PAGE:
by Bob Zieger, University of Florida Professor Emeritus and Labor Historian
Remarks at the annual Labor Day Breakfast on Sept. 3, sponsored by the North Central Florida Central Labor Council, Gainesville.
AFL-CIO president Richard Trumka has recently said that “nostalgia for organized labor’s past is no strategy for our future.”
As a historian, however, I do think that the past can continue to instruct us.
Let me bring you back to the year 1935 and the founding of the CIO, or Congress of Industrial Organizations. The CIO existed as a separate organization between that year and 1955 when it merged with the AFL to form the AFL-CIO. Many historians see the formation and struggles of the CIO to build industrial unions as the single most important episode in the history of American labor.
Much has changed since the 1930s. Then the “typical” worker dug coal, poured steel or assembled automobiles. Today, she is a health care worker, a retail clerk, a school teacher.
But there’s an old saying that the more things change, the more they stay the same. Billy Bragg bids us to remember “the lessons of the past.” What are the lessons that the rise of the CIO holds for us?
I’ve written a 400-page book about the history of the CIO, available in quality bookstores nowhere. In view of the shortness of time available for us today, however, I’ve boiled what I’ve learned down to four words:
The CIO was a fighting organization. It took the struggles of the sit-down strikers, picket line walkers, wildcaters and police-defying militants to bring such powerful corporations as General Motors and U.S. Steel to the bargaining table. As singer Pete Seeger reminds us in “Talking Union,” “If you wait for the boss to raise your pay/You’ll be waitin’ till judgment day.” The methods of union busters have changed since the 1930s, but the need for workers to fight for their rights remains central, as the Verizon workers and the folks in Wisconsin have recently taught us.
The CIO united workers across ethnic, racial, religious and skill boundaries. Prior to the CIO, organized labor’s record with respect to African Americans, immigrants and people of Asian descent, and in organizing women and the unskilled, was a dismal one. It was only by organizing black workers on the kill floor of the meatpacking plants that the CIO was able to build a packinghouse workers’ union; only by bringing workers of diverse skill levels and ethnic backgrounds into common cause could unions be built in the industrial heart of the economy.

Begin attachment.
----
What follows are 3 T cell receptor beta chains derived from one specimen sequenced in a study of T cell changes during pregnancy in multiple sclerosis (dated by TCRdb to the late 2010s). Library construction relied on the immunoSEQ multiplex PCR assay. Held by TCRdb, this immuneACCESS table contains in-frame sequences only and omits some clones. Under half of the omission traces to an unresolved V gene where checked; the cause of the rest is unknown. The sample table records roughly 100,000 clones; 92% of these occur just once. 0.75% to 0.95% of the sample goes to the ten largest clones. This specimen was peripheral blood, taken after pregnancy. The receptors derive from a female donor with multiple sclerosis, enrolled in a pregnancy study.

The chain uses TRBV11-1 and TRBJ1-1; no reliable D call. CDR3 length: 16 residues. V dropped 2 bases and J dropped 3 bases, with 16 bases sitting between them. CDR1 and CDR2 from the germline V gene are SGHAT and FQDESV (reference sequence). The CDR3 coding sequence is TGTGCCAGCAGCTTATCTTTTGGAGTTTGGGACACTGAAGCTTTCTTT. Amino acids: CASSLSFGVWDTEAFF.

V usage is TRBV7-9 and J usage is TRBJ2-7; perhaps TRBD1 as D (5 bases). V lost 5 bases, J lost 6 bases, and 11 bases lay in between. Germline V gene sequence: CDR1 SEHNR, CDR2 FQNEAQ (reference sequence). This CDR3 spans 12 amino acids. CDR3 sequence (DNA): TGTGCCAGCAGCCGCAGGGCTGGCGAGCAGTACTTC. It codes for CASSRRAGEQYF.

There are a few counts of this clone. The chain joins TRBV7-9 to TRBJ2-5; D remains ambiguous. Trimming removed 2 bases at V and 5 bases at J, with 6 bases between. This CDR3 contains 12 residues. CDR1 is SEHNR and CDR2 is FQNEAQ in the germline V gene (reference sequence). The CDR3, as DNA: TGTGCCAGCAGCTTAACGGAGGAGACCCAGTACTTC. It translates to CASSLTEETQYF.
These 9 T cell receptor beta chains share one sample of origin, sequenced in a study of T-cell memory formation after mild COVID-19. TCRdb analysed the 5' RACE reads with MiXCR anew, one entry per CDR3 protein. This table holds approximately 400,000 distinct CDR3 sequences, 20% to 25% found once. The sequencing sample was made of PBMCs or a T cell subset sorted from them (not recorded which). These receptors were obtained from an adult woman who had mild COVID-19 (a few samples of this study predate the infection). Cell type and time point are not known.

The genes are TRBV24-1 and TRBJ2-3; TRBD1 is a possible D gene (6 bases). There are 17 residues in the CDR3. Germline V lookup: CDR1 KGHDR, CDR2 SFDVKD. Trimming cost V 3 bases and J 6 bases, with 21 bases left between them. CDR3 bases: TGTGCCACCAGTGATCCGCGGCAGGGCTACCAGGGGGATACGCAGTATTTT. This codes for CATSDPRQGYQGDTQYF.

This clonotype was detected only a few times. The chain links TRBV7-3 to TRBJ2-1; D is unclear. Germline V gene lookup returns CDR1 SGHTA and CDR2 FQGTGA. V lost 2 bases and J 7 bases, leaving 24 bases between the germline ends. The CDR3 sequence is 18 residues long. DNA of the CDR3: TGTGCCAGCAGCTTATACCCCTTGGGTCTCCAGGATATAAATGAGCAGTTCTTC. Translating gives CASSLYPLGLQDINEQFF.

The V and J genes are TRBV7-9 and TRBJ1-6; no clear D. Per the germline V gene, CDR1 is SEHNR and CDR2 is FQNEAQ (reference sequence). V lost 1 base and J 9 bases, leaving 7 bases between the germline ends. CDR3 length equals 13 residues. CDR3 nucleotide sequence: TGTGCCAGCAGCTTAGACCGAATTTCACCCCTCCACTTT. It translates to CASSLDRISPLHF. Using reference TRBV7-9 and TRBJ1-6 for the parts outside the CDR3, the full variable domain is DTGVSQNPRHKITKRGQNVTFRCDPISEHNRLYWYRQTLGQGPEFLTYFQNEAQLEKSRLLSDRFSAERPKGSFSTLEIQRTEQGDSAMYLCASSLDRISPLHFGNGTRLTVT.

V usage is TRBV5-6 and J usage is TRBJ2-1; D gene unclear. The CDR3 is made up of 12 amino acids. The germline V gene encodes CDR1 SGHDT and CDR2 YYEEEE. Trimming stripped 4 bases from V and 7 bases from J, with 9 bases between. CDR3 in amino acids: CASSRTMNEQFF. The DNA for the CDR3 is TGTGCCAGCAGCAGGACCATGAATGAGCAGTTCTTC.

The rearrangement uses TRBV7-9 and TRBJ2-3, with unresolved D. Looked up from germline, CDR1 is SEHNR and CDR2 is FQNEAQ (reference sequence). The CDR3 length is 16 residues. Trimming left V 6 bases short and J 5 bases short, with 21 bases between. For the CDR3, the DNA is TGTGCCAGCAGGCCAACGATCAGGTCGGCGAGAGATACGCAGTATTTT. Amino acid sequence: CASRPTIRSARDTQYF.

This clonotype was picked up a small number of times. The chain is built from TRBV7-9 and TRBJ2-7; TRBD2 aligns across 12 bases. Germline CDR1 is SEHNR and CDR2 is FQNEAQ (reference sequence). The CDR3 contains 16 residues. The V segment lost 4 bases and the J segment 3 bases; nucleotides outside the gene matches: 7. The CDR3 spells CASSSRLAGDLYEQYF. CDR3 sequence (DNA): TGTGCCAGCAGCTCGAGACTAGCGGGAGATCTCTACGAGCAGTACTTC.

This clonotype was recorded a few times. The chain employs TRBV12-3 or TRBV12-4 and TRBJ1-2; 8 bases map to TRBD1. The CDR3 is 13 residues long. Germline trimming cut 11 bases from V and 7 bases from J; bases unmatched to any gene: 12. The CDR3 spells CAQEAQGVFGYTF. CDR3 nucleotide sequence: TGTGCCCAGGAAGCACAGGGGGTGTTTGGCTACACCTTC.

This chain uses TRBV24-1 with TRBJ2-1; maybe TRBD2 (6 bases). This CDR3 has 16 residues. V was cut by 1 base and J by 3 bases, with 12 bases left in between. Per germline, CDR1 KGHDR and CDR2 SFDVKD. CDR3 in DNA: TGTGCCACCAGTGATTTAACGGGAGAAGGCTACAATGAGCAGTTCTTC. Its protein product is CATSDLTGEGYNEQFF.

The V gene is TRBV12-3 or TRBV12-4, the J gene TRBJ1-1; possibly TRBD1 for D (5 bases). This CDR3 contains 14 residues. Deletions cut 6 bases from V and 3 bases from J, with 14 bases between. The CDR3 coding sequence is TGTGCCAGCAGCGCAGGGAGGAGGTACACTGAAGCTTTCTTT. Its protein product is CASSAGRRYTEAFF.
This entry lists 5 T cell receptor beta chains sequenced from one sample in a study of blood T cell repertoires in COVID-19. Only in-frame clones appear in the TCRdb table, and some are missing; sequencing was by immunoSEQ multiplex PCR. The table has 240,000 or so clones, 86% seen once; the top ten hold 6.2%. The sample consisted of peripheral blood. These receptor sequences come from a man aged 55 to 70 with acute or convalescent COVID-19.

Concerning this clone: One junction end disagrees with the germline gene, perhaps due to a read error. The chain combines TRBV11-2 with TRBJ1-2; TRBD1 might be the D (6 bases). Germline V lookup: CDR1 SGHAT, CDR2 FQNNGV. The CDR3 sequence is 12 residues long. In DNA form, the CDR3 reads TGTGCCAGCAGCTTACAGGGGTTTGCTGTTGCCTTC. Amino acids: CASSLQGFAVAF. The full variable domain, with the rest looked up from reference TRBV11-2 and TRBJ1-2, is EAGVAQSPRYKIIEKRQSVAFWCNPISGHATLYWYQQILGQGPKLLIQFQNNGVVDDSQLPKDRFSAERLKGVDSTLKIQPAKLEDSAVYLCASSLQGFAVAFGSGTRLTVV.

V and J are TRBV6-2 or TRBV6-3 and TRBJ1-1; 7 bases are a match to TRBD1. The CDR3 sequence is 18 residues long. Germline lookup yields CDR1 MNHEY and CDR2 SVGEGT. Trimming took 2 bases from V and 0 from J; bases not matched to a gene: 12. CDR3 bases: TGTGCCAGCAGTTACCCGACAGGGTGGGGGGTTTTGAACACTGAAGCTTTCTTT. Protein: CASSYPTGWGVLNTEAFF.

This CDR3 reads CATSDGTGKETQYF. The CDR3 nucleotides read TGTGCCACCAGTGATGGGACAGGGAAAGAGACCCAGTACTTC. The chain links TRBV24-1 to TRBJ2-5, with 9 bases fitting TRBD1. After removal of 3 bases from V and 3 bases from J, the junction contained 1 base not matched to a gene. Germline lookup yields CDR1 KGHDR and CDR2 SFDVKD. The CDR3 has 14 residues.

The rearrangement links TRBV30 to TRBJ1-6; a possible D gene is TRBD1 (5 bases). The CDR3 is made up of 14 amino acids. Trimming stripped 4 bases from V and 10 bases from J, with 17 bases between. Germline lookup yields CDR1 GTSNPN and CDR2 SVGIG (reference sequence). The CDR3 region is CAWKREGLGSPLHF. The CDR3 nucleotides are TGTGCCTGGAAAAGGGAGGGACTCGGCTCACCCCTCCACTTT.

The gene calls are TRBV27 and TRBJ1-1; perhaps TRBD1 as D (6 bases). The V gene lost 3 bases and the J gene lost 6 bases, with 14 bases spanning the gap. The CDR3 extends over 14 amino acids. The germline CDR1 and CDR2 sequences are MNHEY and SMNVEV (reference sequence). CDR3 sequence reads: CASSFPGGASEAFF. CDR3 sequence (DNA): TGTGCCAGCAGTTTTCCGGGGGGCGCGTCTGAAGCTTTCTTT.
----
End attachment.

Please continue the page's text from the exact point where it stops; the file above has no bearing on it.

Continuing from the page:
Today right-wingers invite us to pit immigrant workers against native-born workers and workers in private employment against public workers. The CIO wasn’t built by caving in to such divisions nor will labor be revived today if workers succumb to ethnophobia and to attacks on our brothers and sisters who work as teachers, firefighters and public healthcare providers.
The CIO connected with the progressive community, religious and secular. It reached out to allies in the churches, radical movements and civil rights organizations such as the NAACP. These allies provided key support for union struggles.
Today’s labor movement must continue its efforts to connect with progressives in the community–women and men of faith, environmentalists, feminists, civil rights activists, civil libertarians, human rights advocates. And, equally important, our allies in the community must come to the support of the embattled labor movement. Let us never forget that labor rights are HUMAN rights; and the labor movement is a crucial component, under siege as we speak, of the progressive community. Indeed, in many ways, it is the last line of defense against the triumph of the corporatist, right-wing agenda.
The CIO pioneered in creating the original political action committee. Under the leadership of Sidney Hillman and Walter Reuther, the CIO and its affiliated unions, notably the UAW, stressed the centrality of the political process in the struggle to raise standards. True, it does too often seem that although “labor does the heavy lifting,” it quickly becomes “the caboose at the end of the train” when those whom it supported gain office. Even so, the need for labor, in alliance with other progressive elements, to mobilize its members and reach out to working people in the political process has been powerfully demonstrated–positively in 2006 and 2008, negatively in 2010.
So, a formula for revivifying a beleaguered labor movement, as the CIO sparked the labor resurgence of the 1930s and 1940s: FIGHT, UNITE, CONNECT, VOTE.
In closing, I’m tempted to end with Dr. King. Despite the Koch Brothers and Fox News, in defiance of the union busters and Tea Party, his powerful words continue to give courage: “The Arc of the Universe bends slow,” he assured us, “but it bends toward Justice.”
But I think instead I’ll end with a voice from the CIO era. Back in 1941, Pete Seeger had this advice to workers in the auto plants, shipyards, and steel mills: “Take it easy,” he counseled, “but take it.”